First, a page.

Lost in Wonderland: 2007

Last summer, after much nagging and badgering, I convinced Dasad to accompany me to an anime (Japanese animation) convention. Our individual takes on the whole scene differed greatly. Being more comfortable with spectacle and chaos, I found the bizarre melting pot of costumes, adolescent crowds, giant swords, and unhygienic otaku (Japanese for “obsessed fans”) intriguing. Dasad on the other hand . . . well, you’ll see.

The day began somewhat like this:

We enter the convention center and walk up the stairs to pick up our badges. I bounce along, ready to take in the landscape of cosplayers, eager to watch some shows and enter a few video game competitions. Dasad winces as a pair of black wings grazes his shoulders. “I wish I had brought my bottle of Febreeze,” he mutters loudly. A group of four girls and one guy dressed in short-skirted school uniforms giggle behind him. The guy titters in baritone.

. . . ready to take in the landscape . . .

. . . ready to take in the landscape . . .

“Oh come on,” I say, “It’s not that bad.”

“That one guy in the green spandex, smelled like piss.”

“The Rock Lee guy? Yeah, well, it’s probably just an old costume from last year,” I said ruffling through my bag for a schedule of events. “You stuff an old costume in the attic or basement with a few moth balls and it will accrue a . . . uh, certain pungency.”

“So will the human body if you live off Cheetoes and don’t wash it once a month . . .” Another cosplayer dressed in black leather and an odd assortment of chains and belts wrapped around his body passed carting a ten-foot cardboard sword and some serious B.O. Dasad wrinkled his nose. “Hey,” he muttered, “next time do us all a favor and tell your mom to buy soap, freak. With all the hot springs in Japan, you’d think that otaku would catch onto the concept of regular bathing.”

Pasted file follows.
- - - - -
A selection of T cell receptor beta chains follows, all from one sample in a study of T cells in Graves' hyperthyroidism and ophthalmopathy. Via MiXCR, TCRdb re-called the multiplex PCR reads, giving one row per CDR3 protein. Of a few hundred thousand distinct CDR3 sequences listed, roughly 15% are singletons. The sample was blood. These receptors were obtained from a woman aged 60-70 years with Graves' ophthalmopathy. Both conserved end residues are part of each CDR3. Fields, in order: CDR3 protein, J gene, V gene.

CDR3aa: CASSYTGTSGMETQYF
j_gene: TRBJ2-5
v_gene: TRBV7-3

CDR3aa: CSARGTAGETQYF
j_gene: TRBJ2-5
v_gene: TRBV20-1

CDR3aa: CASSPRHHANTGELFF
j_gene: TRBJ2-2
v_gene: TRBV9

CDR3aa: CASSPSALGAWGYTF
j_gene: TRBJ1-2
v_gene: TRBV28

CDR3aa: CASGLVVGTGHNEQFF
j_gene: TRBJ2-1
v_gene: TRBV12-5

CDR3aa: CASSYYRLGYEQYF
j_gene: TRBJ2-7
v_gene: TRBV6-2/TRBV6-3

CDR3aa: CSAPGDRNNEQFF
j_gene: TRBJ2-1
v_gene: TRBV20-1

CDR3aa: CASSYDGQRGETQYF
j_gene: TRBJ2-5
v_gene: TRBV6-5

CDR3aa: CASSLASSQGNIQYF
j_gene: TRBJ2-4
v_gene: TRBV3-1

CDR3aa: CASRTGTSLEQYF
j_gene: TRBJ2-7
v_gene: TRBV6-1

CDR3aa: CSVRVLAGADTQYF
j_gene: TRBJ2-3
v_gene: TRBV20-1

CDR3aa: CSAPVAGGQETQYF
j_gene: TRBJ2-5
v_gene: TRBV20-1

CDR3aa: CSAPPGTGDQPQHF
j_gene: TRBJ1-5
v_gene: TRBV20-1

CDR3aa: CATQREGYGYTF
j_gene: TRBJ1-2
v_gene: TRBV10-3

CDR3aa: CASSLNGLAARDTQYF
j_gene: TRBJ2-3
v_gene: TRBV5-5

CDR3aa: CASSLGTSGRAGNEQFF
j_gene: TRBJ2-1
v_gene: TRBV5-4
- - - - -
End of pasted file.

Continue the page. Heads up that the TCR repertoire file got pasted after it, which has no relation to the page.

“Come on, don’t concern yourself with the occasional smelly cosplayer, dude,” I said smiling at another cosplayer in white leather and little else. She smiled back. No cross-dressing for this one. “Not everyone smells of month-old sweat.” Some smell of lilacs.

“Anyway, I found where they’re showing the music videos contest so let’s have fun today. Get excited.” I somewhat shouted this, but no one notices. If anything they look on approvingly. A seven-foot tall guy in a stuffed-tiger suit gave me a hearty thumbs-up and a long growl.

"Oh come on . . . it's not that bad."

"Oh come on . . . it's not that bad."

“I get any more excited and I’ll piss my pants too.”

“That’s the spirit. We’ll make you an otaku yet.” That comment incited a wave of revulsion which I purposely misinterpreted [ignored] as the shudder of pure joy. “Come on, I’ll buy you a green tea and some pocky stix.”

And so went the entire afternoon. Though Dasad never stood still long enough for a picture, some of his looks of shear disbelief would have sent you sprawling to the ground. I have to seriously thank him for putting up with me that day. The convention can be quite uncomfortable even at the best of times, particularly if you’re not in the scene much anymore, so thanks again, man. I truly appreciate it.

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